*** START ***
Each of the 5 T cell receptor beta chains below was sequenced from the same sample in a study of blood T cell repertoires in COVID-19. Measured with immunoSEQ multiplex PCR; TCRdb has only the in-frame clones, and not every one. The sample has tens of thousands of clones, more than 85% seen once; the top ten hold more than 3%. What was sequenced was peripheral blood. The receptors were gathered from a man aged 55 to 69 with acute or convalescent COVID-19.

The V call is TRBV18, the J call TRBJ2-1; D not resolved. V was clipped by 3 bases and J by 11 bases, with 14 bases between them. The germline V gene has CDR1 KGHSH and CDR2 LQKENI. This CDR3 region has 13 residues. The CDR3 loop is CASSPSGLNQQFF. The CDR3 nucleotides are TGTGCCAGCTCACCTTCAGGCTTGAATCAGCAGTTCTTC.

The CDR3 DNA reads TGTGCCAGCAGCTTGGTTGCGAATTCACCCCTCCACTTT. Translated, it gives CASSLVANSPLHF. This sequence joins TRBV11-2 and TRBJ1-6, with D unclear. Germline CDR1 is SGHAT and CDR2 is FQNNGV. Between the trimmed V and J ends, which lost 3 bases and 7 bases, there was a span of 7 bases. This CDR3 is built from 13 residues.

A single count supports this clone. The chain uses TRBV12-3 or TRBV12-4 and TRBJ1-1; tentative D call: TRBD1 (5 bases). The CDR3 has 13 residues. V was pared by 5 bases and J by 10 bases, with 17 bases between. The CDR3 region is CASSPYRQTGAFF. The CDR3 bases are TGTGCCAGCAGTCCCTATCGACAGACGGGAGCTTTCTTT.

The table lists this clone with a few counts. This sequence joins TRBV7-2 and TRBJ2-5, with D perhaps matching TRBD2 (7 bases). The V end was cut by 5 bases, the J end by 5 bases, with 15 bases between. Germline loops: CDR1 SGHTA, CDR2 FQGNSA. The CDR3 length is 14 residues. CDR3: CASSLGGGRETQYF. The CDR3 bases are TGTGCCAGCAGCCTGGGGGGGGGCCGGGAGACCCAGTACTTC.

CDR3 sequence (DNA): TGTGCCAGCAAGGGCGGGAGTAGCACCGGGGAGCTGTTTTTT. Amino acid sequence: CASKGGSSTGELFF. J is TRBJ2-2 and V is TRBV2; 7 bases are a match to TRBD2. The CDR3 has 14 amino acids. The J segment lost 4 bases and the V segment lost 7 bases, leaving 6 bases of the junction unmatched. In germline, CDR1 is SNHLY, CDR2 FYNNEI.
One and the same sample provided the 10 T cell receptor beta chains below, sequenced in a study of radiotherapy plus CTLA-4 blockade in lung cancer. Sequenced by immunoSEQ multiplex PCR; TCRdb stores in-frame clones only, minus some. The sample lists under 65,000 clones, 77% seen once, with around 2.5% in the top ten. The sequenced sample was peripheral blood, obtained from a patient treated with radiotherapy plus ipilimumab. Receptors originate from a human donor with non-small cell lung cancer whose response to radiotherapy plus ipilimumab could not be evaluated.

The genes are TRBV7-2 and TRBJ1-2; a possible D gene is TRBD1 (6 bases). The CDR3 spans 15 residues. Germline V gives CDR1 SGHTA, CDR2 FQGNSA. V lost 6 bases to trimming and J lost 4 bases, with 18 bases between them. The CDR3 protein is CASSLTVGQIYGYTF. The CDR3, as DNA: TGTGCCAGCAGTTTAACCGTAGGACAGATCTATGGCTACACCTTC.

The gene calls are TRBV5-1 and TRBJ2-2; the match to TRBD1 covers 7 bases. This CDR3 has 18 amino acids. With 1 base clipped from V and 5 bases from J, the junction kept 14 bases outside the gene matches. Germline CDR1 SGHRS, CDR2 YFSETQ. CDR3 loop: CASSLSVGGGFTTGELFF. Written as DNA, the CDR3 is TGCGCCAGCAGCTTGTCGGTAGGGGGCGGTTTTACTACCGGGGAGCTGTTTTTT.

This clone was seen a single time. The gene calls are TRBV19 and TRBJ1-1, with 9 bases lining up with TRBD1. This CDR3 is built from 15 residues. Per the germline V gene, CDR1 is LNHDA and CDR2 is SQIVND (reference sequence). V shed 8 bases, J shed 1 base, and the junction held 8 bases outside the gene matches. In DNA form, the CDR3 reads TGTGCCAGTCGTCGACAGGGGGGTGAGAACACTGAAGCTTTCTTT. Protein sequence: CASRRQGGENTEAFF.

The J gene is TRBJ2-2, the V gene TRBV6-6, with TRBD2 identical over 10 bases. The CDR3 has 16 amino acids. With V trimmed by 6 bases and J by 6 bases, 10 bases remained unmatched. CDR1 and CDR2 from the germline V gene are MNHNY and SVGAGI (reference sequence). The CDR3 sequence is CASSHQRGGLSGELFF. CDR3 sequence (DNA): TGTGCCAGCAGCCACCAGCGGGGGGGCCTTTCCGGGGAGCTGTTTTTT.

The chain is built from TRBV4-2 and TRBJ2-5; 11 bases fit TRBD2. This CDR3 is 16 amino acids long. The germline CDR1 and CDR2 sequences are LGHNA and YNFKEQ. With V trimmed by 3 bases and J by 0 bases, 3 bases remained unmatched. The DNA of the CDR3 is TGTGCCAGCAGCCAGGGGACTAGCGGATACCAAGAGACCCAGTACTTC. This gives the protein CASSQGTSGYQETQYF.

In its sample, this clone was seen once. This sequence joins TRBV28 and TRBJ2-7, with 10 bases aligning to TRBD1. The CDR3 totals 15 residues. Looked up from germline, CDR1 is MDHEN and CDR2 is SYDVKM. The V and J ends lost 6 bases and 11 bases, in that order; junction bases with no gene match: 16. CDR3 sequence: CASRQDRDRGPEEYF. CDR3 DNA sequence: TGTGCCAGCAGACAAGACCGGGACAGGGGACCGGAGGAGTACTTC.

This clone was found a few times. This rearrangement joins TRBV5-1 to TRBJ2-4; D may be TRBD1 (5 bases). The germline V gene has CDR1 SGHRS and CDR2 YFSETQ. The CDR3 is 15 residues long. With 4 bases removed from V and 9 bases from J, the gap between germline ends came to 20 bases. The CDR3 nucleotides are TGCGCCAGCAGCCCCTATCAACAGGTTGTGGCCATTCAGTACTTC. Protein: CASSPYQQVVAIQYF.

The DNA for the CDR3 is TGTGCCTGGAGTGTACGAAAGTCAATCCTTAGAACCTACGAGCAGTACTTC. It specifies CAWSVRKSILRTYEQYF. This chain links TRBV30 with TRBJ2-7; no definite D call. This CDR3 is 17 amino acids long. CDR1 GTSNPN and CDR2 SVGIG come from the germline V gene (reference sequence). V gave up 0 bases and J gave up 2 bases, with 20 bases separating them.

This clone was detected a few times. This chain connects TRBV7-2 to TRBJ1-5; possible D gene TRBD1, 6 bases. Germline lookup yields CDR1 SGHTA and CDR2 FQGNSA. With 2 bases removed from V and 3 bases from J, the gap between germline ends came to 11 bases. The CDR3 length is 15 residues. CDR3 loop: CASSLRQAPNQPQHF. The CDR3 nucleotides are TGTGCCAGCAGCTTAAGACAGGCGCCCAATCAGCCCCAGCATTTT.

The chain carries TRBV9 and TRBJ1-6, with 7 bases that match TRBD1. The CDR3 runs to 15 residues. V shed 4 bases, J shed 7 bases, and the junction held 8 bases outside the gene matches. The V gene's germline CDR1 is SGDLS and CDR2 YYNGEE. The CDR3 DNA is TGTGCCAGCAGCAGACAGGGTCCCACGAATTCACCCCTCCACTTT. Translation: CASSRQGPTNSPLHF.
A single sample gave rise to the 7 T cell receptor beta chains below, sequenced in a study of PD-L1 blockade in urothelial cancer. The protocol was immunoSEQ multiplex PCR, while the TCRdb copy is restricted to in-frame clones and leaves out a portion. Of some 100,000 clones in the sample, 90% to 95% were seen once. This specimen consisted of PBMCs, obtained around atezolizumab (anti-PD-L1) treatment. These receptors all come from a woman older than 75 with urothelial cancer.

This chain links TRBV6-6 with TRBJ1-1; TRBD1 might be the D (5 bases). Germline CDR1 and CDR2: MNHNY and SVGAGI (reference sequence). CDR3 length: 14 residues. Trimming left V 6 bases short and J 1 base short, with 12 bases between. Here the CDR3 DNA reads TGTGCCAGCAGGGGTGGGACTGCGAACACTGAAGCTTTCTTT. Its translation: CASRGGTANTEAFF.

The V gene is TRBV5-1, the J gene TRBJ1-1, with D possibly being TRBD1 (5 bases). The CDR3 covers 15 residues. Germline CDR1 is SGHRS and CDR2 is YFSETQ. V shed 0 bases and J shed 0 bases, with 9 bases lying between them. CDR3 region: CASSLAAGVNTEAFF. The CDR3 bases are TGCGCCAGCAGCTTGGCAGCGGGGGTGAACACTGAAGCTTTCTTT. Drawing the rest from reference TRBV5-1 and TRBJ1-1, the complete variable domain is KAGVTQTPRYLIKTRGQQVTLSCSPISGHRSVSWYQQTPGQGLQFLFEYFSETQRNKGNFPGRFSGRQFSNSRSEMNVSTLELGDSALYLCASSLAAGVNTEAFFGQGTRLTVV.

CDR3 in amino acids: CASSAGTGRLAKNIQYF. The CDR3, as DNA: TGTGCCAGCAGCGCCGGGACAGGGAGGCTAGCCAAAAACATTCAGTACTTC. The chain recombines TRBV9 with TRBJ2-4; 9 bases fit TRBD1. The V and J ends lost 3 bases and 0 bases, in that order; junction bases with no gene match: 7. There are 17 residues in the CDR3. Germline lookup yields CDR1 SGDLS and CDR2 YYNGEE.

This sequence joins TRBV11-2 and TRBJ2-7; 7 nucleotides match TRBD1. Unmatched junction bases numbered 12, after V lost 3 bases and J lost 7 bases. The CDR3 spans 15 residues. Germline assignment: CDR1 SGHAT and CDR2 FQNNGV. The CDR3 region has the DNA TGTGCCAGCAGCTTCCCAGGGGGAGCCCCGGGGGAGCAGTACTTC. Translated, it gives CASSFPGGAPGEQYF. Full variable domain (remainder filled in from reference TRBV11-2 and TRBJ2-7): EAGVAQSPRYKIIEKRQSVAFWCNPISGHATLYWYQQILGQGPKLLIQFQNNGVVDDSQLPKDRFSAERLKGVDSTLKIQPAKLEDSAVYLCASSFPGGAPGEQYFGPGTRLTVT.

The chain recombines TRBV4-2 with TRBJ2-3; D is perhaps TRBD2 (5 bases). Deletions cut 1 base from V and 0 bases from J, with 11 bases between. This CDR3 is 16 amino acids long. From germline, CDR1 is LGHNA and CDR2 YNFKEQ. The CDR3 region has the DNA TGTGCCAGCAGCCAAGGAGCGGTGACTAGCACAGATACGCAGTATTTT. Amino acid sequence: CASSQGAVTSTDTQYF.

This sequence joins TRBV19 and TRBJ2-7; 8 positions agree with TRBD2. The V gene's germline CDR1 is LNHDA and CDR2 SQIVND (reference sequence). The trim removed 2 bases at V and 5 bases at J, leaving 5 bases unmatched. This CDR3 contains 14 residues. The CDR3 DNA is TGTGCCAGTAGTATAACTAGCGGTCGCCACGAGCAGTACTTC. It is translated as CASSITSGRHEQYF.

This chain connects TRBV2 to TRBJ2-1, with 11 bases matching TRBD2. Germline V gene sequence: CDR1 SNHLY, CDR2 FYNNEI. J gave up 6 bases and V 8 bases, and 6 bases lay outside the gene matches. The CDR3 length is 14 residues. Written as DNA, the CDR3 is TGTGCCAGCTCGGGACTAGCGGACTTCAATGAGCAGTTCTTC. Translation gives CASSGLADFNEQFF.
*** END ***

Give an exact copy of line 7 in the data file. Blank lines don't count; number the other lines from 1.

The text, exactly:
One and the same sample provided the 10 T cell receptor beta chains below, sequenced in a study of radiotherapy plus CTLA-4 blockade in lung cancer. Sequenced by immunoSEQ multiplex PCR; TCRdb stores in-frame clones only, minus some. The sample lists under 65,000 clones, 77% seen once, with around 2.5% in the top ten. The sequenced sample was peripheral blood, obtained from a patient treated with radiotherapy plus ipilimumab. Receptors originate from a human donor with non-small cell lung cancer whose response to radiotherapy plus ipilimumab could not be evaluated.